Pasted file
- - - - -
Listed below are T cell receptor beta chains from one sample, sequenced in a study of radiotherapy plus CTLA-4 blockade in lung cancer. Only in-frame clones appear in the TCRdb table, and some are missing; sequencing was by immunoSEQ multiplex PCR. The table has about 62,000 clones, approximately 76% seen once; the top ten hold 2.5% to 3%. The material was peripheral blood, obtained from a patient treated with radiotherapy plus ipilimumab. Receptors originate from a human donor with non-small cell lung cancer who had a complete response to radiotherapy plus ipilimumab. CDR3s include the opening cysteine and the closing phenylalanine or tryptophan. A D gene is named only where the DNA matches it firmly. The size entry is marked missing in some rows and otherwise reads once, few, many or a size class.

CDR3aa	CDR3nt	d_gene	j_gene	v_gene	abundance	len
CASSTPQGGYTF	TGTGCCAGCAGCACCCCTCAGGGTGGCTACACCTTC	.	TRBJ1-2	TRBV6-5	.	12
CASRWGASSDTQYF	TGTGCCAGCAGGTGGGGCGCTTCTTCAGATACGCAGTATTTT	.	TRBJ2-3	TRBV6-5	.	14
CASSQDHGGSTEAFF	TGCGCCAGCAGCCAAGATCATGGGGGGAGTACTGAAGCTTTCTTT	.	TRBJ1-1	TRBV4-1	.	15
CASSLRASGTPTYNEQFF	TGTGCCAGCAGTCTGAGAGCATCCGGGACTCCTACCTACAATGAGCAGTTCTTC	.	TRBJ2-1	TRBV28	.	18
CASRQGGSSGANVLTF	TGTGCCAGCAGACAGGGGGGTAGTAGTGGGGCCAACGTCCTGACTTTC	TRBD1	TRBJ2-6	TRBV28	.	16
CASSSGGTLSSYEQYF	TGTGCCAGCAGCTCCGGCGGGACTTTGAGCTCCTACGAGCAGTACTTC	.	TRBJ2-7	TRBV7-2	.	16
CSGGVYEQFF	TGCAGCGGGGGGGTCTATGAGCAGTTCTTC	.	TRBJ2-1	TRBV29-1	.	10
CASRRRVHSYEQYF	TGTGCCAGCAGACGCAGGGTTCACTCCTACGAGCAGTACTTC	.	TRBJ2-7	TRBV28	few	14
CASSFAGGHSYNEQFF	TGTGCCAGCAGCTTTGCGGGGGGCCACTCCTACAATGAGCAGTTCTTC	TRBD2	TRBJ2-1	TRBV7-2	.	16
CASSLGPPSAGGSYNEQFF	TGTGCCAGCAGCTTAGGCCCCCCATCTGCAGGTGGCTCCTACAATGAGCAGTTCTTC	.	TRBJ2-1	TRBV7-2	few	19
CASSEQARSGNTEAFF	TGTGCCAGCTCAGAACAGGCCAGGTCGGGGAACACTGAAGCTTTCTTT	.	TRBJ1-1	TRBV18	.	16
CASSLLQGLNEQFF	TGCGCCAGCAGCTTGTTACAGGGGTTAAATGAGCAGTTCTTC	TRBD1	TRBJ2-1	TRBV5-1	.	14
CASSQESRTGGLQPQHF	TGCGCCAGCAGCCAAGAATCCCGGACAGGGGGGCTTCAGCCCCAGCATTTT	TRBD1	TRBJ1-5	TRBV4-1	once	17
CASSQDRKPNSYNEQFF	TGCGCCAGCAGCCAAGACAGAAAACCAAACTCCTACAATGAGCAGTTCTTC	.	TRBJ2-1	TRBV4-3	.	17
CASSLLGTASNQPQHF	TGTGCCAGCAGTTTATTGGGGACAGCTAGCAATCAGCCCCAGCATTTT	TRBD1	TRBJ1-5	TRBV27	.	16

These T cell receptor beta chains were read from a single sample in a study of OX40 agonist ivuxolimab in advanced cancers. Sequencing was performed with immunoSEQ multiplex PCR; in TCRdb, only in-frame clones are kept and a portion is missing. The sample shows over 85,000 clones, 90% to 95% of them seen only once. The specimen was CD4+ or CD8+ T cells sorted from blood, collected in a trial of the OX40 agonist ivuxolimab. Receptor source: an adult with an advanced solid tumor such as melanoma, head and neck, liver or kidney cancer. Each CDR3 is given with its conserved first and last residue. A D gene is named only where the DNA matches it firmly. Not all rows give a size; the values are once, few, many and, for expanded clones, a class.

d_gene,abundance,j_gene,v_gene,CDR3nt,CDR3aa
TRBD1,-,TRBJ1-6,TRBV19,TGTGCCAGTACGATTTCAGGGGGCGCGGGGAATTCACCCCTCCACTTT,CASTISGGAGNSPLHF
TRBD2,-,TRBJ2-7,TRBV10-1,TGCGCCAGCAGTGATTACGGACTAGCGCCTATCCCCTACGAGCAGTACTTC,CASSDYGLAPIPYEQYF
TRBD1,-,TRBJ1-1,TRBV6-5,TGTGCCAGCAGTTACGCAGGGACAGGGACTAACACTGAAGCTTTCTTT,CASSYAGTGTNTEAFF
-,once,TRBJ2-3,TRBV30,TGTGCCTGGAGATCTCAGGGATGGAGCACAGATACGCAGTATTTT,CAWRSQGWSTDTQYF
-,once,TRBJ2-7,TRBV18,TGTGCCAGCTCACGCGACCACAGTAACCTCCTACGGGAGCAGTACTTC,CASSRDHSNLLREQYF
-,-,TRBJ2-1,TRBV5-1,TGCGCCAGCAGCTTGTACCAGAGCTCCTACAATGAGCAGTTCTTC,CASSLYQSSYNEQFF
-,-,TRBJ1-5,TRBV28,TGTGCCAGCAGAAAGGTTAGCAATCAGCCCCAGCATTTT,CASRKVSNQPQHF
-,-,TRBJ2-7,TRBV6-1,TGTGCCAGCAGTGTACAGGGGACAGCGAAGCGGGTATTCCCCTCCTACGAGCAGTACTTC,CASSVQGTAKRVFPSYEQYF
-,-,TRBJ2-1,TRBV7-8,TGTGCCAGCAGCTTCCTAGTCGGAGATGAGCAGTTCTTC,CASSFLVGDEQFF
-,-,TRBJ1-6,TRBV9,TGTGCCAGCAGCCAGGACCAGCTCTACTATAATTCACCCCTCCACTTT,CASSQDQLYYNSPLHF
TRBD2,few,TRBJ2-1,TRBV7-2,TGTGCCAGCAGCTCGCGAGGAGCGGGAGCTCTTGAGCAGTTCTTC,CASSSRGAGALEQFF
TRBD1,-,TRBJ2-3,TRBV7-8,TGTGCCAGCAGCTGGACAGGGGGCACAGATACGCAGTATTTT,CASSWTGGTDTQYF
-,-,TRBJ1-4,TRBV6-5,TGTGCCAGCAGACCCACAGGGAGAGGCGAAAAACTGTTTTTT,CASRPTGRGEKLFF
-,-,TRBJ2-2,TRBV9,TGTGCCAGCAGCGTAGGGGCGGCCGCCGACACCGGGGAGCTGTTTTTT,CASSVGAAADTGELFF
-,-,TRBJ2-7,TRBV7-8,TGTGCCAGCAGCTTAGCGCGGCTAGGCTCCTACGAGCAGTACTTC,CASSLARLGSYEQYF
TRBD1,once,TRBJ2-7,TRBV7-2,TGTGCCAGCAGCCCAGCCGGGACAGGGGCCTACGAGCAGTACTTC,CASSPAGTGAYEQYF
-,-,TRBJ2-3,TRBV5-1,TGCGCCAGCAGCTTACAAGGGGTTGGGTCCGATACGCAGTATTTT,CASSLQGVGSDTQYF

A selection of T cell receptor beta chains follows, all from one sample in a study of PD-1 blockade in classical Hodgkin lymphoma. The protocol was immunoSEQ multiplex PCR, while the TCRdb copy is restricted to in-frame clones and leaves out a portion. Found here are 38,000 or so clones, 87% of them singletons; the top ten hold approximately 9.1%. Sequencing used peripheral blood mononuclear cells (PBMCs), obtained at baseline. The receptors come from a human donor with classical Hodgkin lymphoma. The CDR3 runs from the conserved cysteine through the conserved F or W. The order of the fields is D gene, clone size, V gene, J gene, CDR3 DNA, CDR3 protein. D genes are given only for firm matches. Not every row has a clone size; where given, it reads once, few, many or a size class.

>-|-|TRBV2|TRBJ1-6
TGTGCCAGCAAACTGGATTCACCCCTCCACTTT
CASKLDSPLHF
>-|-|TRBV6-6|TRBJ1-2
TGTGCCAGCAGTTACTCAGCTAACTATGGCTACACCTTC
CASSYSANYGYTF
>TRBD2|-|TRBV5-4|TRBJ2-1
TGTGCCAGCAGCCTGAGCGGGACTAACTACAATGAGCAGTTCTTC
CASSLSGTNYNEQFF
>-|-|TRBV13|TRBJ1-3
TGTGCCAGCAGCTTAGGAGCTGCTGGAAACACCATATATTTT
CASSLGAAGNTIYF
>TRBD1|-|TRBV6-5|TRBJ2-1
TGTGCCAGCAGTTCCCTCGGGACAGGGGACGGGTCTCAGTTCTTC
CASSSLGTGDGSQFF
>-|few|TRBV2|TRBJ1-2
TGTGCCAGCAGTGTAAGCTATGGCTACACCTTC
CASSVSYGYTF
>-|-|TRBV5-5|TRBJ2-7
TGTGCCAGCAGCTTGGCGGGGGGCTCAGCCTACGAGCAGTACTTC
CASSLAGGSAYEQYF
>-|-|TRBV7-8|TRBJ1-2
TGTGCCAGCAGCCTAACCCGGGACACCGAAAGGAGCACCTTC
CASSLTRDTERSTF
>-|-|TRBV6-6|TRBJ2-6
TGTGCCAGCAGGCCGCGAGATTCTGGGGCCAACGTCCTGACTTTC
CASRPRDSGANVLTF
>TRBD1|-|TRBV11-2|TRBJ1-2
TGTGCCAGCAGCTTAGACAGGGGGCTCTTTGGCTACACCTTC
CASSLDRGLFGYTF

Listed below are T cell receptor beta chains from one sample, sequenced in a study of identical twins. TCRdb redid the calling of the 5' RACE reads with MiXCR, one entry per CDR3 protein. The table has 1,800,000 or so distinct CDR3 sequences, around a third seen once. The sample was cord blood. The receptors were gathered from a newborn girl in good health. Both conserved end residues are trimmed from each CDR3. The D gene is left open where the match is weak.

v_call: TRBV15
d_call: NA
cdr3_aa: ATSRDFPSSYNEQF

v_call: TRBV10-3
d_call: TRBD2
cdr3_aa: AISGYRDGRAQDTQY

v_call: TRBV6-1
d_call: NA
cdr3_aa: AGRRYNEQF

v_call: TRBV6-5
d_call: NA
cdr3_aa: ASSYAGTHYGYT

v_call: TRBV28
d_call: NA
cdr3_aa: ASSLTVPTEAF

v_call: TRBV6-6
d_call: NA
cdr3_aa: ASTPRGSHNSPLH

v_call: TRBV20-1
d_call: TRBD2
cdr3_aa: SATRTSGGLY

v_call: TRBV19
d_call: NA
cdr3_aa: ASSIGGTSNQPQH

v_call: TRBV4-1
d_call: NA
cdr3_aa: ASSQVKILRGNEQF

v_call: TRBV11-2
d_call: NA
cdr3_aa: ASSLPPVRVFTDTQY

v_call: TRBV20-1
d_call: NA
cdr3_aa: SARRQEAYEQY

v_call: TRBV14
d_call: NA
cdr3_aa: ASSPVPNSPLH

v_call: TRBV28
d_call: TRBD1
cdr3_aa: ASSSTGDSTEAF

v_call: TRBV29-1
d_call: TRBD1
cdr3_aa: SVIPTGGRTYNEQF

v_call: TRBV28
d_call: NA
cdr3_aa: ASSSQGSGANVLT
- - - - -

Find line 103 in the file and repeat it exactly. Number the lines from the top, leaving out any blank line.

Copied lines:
d_call: NA